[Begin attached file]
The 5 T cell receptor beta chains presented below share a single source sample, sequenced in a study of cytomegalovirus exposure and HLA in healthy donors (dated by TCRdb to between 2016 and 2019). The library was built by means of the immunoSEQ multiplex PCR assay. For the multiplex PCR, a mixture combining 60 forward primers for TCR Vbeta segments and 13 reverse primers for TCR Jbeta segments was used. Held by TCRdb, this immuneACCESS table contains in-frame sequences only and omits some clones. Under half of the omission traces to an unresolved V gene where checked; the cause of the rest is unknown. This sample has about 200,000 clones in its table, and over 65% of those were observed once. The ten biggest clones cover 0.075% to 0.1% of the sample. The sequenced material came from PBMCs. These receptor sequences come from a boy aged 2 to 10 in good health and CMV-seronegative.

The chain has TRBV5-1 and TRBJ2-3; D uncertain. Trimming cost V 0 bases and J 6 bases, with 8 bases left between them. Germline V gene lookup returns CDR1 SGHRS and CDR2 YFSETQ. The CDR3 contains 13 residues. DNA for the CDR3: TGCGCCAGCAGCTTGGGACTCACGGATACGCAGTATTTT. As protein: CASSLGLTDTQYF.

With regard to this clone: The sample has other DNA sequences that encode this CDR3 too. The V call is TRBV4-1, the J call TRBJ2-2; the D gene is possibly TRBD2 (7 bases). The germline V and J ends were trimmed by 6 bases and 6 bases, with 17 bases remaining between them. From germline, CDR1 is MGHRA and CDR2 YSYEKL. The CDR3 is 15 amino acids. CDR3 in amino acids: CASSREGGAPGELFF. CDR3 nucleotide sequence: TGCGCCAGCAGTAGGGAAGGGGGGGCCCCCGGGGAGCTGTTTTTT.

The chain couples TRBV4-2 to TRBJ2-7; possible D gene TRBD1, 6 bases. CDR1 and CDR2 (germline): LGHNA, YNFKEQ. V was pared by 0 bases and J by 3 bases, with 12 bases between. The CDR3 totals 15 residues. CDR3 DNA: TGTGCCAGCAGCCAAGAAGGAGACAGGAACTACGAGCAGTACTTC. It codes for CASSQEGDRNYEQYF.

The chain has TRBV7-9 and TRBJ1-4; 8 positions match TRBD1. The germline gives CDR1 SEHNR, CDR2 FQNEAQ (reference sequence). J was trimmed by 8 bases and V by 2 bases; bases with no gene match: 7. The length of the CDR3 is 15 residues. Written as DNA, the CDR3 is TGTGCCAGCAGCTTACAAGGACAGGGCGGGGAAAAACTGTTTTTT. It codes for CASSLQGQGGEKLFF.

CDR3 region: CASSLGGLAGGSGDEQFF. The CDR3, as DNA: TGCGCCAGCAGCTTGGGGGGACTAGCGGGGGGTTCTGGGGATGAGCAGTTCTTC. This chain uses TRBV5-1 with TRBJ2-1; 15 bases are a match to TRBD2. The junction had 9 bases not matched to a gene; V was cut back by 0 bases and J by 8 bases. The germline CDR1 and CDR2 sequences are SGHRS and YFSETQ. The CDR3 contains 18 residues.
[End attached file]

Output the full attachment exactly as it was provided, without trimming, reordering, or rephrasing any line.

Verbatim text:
The 5 T cell receptor beta chains presented below share a single source sample, sequenced in a study of cytomegalovirus exposure and HLA in healthy donors (dated by TCRdb to between 2016 and 2019). The library was built by means of the immunoSEQ multiplex PCR assay. For the multiplex PCR, a mixture combining 60 forward primers for TCR Vbeta segments and 13 reverse primers for TCR Jbeta segments was used. Held by TCRdb, this immuneACCESS table contains in-frame sequences only and omits some clones. Under half of the omission traces to an unresolved V gene where checked; the cause of the rest is unknown. This sample has about 200,000 clones in its table, and over 65% of those were observed once. The ten biggest clones cover 0.075% to 0.1% of the sample. The sequenced material came from PBMCs. These receptor sequences come from a boy aged 2 to 10 in good health and CMV-seronegative.

The chain has TRBV5-1 and TRBJ2-3; D uncertain. Trimming cost V 0 bases and J 6 bases, with 8 bases left between them. Germline V gene lookup returns CDR1 SGHRS and CDR2 YFSETQ. The CDR3 contains 13 residues. DNA for the CDR3: TGCGCCAGCAGCTTGGGACTCACGGATACGCAGTATTTT. As protein: CASSLGLTDTQYF.

With regard to this clone: The sample has other DNA sequences that encode this CDR3 too. The V call is TRBV4-1, the J call TRBJ2-2; the D gene is possibly TRBD2 (7 bases). The germline V and J ends were trimmed by 6 bases and 6 bases, with 17 bases remaining between them. From germline, CDR1 is MGHRA and CDR2 YSYEKL. The CDR3 is 15 amino acids. CDR3 in amino acids: CASSREGGAPGELFF. CDR3 nucleotide sequence: TGCGCCAGCAGTAGGGAAGGGGGGGCCCCCGGGGAGCTGTTTTTT.

The chain couples TRBV4-2 to TRBJ2-7; possible D gene TRBD1, 6 bases. CDR1 and CDR2 (germline): LGHNA, YNFKEQ. V was pared by 0 bases and J by 3 bases, with 12 bases between. The CDR3 totals 15 residues. CDR3 DNA: TGTGCCAGCAGCCAAGAAGGAGACAGGAACTACGAGCAGTACTTC. It codes for CASSQEGDRNYEQYF.

The chain has TRBV7-9 and TRBJ1-4; 8 positions match TRBD1. The germline gives CDR1 SEHNR, CDR2 FQNEAQ (reference sequence). J was trimmed by 8 bases and V by 2 bases; bases with no gene match: 7. The length of the CDR3 is 15 residues. Written as DNA, the CDR3 is TGTGCCAGCAGCTTACAAGGACAGGGCGGGGAAAAACTGTTTTTT. It codes for CASSLQGQGGEKLFF.

CDR3 region: CASSLGGLAGGSGDEQFF. The CDR3, as DNA: TGCGCCAGCAGCTTGGGGGGACTAGCGGGGGGTTCTGGGGATGAGCAGTTCTTC. This chain uses TRBV5-1 with TRBJ2-1; 15 bases are a match to TRBD2. The junction had 9 bases not matched to a gene; V was cut back by 0 bases and J by 8 bases. The germline CDR1 and CDR2 sequences are SGHRS and YFSETQ. The CDR3 contains 18 residues.